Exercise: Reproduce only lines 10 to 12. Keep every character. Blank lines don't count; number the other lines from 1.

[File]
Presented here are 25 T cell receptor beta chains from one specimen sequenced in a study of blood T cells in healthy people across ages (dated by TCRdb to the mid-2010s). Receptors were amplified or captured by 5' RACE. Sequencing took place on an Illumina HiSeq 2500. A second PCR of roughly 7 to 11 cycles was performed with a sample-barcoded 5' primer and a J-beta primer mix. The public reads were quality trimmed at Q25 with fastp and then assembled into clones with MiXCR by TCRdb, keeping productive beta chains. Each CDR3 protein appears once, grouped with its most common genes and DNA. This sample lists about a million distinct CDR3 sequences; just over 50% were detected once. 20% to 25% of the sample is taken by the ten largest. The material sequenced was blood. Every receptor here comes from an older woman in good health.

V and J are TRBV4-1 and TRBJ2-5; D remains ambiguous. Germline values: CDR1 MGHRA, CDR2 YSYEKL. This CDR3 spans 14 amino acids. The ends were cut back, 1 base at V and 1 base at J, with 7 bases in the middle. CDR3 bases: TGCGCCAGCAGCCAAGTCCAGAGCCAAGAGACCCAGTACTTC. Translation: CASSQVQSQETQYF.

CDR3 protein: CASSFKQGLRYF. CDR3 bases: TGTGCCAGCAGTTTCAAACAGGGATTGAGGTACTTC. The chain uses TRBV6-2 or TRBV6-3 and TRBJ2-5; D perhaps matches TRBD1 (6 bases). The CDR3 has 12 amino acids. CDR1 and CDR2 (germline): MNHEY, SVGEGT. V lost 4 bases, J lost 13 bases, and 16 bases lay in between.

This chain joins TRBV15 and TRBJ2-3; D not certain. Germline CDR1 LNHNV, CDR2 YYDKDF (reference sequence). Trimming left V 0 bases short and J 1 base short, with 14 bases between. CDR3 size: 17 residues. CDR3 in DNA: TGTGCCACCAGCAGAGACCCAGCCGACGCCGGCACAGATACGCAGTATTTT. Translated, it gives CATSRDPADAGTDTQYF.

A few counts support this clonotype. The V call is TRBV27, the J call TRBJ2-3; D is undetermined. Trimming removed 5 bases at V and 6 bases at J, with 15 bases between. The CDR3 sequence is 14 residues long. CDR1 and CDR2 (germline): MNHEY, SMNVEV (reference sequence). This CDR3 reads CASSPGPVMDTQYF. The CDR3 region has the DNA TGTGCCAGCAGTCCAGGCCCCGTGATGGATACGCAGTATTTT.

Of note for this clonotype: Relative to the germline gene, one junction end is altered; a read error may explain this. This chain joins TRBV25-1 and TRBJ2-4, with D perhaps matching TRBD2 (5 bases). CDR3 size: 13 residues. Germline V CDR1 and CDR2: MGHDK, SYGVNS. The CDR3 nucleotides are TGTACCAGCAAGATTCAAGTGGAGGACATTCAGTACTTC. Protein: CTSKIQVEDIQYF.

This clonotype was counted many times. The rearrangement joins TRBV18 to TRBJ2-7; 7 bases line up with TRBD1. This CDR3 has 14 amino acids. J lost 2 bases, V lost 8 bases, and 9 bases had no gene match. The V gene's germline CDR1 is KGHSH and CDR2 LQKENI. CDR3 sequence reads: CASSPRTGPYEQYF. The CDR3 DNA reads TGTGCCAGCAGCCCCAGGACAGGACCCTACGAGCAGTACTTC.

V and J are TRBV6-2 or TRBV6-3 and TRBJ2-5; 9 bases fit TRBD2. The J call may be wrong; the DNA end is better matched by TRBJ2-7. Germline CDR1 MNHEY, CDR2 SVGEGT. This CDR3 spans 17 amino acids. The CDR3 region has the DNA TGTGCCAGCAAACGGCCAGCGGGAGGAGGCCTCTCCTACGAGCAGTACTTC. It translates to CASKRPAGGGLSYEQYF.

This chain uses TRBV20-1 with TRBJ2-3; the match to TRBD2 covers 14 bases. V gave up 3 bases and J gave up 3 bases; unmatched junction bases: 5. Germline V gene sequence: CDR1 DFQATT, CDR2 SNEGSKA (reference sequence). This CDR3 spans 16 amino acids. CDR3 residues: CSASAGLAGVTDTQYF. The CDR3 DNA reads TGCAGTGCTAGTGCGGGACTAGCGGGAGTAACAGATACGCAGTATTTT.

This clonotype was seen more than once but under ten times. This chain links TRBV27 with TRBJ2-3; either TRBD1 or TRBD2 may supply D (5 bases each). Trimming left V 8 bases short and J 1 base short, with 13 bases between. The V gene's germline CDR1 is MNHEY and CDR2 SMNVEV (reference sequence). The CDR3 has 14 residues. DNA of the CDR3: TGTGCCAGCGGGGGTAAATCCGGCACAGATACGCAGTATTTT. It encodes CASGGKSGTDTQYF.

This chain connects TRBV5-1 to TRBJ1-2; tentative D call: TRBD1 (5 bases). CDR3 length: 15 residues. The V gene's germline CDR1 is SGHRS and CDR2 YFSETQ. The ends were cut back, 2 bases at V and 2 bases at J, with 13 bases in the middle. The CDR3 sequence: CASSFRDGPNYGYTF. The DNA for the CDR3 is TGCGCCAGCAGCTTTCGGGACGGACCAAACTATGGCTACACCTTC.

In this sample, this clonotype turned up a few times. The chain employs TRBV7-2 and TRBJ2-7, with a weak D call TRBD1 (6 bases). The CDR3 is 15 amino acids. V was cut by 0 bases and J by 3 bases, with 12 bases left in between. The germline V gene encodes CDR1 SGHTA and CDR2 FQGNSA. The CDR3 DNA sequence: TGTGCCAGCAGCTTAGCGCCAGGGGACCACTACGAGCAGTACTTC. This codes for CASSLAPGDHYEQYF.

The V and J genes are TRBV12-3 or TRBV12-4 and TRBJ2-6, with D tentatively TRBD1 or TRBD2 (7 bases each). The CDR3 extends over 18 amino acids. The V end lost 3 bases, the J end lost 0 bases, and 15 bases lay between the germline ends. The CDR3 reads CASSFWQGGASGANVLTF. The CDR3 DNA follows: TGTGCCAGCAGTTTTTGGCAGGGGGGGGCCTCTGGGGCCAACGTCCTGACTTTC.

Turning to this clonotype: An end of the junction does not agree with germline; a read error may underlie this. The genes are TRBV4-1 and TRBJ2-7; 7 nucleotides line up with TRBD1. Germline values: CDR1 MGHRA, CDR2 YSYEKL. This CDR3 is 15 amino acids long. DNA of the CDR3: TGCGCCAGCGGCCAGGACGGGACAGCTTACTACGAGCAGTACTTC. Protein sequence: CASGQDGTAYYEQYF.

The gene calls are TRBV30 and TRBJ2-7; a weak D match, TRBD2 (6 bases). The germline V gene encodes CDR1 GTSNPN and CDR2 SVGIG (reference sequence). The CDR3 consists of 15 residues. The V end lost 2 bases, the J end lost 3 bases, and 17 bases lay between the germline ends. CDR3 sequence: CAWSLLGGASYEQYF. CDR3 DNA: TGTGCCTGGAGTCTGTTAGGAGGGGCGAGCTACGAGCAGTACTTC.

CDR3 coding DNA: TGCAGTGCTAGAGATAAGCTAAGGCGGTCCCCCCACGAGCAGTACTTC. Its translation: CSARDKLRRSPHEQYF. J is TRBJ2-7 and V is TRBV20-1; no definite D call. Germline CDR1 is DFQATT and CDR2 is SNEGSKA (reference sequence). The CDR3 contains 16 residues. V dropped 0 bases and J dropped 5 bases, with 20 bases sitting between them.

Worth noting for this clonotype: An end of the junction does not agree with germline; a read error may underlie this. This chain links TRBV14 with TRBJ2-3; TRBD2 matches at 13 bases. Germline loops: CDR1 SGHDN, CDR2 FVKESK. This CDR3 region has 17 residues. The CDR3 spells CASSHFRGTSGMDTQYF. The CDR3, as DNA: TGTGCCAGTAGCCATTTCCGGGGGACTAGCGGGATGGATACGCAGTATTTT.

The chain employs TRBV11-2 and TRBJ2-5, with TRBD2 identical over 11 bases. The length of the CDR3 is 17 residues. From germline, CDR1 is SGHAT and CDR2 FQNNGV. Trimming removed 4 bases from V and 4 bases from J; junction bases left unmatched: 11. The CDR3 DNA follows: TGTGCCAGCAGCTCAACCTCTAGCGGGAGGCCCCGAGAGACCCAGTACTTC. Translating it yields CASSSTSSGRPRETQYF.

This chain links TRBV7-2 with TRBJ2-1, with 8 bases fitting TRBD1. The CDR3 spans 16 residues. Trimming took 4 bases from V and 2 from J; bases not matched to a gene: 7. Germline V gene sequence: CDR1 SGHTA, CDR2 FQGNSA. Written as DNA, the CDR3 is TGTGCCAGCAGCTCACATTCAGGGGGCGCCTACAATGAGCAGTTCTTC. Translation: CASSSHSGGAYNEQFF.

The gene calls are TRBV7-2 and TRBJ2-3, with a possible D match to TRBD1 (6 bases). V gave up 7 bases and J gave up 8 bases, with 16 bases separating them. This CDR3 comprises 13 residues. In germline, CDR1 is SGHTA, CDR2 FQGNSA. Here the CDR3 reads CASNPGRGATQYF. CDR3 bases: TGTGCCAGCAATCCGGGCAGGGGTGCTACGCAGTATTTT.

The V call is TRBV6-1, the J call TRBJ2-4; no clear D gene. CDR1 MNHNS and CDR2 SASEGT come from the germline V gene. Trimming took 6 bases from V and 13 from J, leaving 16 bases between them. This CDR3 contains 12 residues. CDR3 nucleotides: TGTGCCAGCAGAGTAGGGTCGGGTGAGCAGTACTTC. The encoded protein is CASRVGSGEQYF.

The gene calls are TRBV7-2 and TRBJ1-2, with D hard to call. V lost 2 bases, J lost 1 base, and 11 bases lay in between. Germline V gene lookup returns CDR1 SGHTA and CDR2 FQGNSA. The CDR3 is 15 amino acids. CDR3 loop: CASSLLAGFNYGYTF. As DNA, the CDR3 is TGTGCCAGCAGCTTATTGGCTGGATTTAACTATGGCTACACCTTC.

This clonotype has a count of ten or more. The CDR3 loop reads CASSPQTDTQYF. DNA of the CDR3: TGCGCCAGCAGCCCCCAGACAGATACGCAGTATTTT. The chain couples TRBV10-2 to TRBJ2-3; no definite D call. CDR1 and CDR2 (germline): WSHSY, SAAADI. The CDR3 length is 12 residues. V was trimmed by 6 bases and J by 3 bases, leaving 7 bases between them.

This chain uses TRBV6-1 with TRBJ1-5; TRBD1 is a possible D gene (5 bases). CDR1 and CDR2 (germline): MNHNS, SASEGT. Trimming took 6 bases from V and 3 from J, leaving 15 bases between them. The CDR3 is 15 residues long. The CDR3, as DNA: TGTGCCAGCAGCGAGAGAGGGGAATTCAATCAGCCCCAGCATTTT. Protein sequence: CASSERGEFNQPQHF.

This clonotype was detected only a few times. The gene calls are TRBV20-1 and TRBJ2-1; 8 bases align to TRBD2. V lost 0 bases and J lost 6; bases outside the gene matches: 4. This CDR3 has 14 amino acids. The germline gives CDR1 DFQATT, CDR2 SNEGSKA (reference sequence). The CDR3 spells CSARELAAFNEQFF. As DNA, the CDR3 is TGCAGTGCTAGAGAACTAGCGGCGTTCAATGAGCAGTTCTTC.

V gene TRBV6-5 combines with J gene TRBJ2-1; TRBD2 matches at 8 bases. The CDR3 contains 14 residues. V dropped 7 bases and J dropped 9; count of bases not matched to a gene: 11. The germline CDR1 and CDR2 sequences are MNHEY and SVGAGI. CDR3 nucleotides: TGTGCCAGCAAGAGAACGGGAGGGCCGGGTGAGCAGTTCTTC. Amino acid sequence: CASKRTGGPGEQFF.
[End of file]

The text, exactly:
This clonotype was seen more than once but under ten times. This chain links TRBV27 with TRBJ2-3; either TRBD1 or TRBD2 may supply D (5 bases each). Trimming left V 8 bases short and J 1 base short, with 13 bases between. The V gene's germline CDR1 is MNHEY and CDR2 SMNVEV (reference sequence). The CDR3 has 14 residues. DNA of the CDR3: TGTGCCAGCGGGGGTAAATCCGGCACAGATACGCAGTATTTT. It encodes CASGGKSGTDTQYF.

This chain connects TRBV5-1 to TRBJ1-2; tentative D call: TRBD1 (5 bases). CDR3 length: 15 residues. The V gene's germline CDR1 is SGHRS and CDR2 YFSETQ. The ends were cut back, 2 bases at V and 2 bases at J, with 13 bases in the middle. The CDR3 sequence: CASSFRDGPNYGYTF. The DNA for the CDR3 is TGCGCCAGCAGCTTTCGGGACGGACCAAACTATGGCTACACCTTC.

In this sample, this clonotype turned up a few times. The chain employs TRBV7-2 and TRBJ2-7, with a weak D call TRBD1 (6 bases). The CDR3 is 15 amino acids. V was cut by 0 bases and J by 3 bases, with 12 bases left in between. The germline V gene encodes CDR1 SGHTA and CDR2 FQGNSA. The CDR3 DNA sequence: TGTGCCAGCAGCTTAGCGCCAGGGGACCACTACGAGCAGTACTTC. This codes for CASSLAPGDHYEQYF.